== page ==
Using a cicada invasion to get us over the “ick” factor

cicada peanut butter cups

According to Time Magazine, a recent United Nations report states that we will have to eat more bugs to stave off world hunger. In Fight World Hunger by Eating Bugs, Urges U.N., they point out that bugs are a cost-efficient, high source of protein with minimal environmental impact. And, further, that non-Western cultures are already happily consuming them: “The report points out that insects have always been part of our diet, noting that today more than two billion people already consume insects as food and implying that the reason Westerners don’t comes down to irrational cultural distaste.” In short, there is an “ick” factor.

To help us overcome the “ick” factor, we note that this is the summer when one of the 17-year cicada broods is emerging to mate on the East Coast (there are a number of 13-year and 17-year broods that emerge at different times and in different areas). So over at, they’ve helpfully published an article, When life gives you cicadas, eat ’em. As they point out:

“Cicadas are eaten the world over. They are said to taste like asparagus – or, you guessed it, chicken. In Africa, Asia, and South America, people know how to cook them. In Australia, which hosts more than 220 of the world’s 2,000-plus species, different species have different slang names, such as Black Prince, Brown Baker, and Green Baron. They’re so common that Australian recipes tend to be fairly casual, such as this one from a website: ‘First, pull the wings off and then throw them onto hot coals for about a minute. Turn them over once or twice and they’re ready to eat.'”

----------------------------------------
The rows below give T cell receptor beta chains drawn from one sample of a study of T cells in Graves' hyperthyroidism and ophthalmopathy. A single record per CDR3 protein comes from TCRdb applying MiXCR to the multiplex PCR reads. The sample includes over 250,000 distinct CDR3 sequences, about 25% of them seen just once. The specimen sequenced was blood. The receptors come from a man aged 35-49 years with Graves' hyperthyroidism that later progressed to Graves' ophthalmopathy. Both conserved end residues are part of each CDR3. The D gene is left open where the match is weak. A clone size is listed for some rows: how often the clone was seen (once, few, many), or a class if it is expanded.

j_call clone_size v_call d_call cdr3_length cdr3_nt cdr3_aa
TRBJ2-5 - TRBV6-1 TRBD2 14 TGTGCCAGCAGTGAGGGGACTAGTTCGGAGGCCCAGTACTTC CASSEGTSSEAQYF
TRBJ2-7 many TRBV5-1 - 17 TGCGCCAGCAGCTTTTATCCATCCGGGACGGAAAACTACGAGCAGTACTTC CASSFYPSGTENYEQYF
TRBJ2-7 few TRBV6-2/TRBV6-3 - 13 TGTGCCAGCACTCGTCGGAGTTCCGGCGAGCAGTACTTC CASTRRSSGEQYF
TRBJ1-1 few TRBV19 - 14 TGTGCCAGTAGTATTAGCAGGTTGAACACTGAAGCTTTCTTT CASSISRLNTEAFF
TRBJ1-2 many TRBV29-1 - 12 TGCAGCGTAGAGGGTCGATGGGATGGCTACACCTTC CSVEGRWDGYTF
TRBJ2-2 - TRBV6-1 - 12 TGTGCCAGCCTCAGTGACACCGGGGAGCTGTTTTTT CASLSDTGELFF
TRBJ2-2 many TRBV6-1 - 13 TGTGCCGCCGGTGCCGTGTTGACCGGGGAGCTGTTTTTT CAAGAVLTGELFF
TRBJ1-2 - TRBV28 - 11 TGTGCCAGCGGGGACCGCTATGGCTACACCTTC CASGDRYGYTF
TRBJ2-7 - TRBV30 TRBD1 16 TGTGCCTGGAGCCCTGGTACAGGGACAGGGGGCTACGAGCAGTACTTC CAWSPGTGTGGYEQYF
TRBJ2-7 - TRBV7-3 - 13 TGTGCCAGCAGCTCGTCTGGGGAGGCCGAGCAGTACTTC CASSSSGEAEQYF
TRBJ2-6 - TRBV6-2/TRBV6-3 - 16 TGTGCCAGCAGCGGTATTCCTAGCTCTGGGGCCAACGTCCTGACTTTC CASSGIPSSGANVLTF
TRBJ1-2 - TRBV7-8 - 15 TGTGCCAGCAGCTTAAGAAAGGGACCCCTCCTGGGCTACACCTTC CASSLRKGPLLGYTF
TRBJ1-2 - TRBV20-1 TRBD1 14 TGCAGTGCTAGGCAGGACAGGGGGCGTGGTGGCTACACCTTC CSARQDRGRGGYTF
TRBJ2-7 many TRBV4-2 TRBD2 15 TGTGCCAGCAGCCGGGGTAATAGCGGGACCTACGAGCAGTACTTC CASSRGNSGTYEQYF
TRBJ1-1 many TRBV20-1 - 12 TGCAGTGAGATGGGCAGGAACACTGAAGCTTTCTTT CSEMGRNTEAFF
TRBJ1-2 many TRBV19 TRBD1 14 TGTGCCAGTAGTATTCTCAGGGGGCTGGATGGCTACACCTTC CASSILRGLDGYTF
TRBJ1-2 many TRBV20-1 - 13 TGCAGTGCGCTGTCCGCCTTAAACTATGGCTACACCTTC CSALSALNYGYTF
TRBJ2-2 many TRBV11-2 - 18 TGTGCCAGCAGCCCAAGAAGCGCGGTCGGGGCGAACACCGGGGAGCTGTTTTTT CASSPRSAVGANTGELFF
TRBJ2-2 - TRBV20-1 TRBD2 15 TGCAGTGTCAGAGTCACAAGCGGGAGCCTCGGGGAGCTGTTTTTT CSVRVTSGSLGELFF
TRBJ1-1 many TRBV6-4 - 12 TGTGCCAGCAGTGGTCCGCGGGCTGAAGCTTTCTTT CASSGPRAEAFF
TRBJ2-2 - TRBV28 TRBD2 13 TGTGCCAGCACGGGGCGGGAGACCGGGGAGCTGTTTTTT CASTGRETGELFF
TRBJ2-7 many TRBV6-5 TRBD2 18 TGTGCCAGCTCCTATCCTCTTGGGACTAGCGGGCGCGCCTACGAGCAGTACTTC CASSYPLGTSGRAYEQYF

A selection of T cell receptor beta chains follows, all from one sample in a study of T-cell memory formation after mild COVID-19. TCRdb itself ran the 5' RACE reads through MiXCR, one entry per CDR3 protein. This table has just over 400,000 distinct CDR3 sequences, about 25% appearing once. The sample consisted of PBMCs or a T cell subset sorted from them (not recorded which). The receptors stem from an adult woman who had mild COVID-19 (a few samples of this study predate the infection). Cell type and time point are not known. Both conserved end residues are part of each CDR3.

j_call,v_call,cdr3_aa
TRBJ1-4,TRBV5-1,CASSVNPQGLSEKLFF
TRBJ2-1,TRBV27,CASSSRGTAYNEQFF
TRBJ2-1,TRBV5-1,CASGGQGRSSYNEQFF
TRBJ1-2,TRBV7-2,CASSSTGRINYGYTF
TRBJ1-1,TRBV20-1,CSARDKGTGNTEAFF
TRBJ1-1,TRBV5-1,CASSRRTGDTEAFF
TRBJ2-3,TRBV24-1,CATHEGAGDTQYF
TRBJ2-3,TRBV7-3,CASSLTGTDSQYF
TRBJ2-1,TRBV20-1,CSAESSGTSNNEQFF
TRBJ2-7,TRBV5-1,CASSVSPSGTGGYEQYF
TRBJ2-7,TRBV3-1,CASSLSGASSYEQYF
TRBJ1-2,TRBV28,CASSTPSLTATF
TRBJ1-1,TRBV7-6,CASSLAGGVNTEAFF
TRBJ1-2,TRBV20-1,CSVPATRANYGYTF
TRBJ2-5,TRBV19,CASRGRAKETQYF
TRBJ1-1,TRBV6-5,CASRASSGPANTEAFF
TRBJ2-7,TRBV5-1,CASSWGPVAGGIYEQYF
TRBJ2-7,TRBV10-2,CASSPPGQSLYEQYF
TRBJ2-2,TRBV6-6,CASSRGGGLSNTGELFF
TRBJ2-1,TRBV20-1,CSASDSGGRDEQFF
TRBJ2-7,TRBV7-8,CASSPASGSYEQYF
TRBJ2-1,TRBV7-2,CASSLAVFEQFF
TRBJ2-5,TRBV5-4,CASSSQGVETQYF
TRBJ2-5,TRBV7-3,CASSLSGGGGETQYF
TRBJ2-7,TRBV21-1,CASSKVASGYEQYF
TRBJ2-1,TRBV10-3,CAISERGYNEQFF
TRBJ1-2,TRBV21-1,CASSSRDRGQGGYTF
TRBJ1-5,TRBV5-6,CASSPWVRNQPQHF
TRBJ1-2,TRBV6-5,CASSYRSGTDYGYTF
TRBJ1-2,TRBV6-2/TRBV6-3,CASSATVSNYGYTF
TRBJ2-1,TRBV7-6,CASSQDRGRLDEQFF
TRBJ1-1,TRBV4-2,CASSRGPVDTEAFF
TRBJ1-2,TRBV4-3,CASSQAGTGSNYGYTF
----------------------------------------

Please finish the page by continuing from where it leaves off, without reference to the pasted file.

They do go on to note, “Avoid cicadas if you’re allergic to lobster or crawfish. All three are arthropods; if you’re allergic to one, you’re likely allergic to the others. Stick to grasshoppers. To put it on the positive side, we quote Dave Stieger, manager of the Insectarium museum in Philadelphia: ‘If you like eating shrimp, you’d probably love eating cicadas.'”

And in another article from the New York Post, Cicadas set to descend on East Coast can be tasty dishes when well-prepared, they helpfully give out recipes for cicada tacos, cicada rhubarb pie, Maryland cicadas, and recommend topping peanut butter cups with cicadas.  So no excuses – enjoy!




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  • Eurydice  on  June 21, 2013

    I'm only just getting used to the crunch of deep-fried prawns with the tails left on and haven't tried cicadas yet. As schoolkids we once roasted witchetty grubs which tasted nutty and surprisingly nice though. I'm surprised that this prime item of "bush tucker" isn't yet on the EYB ingredient list.

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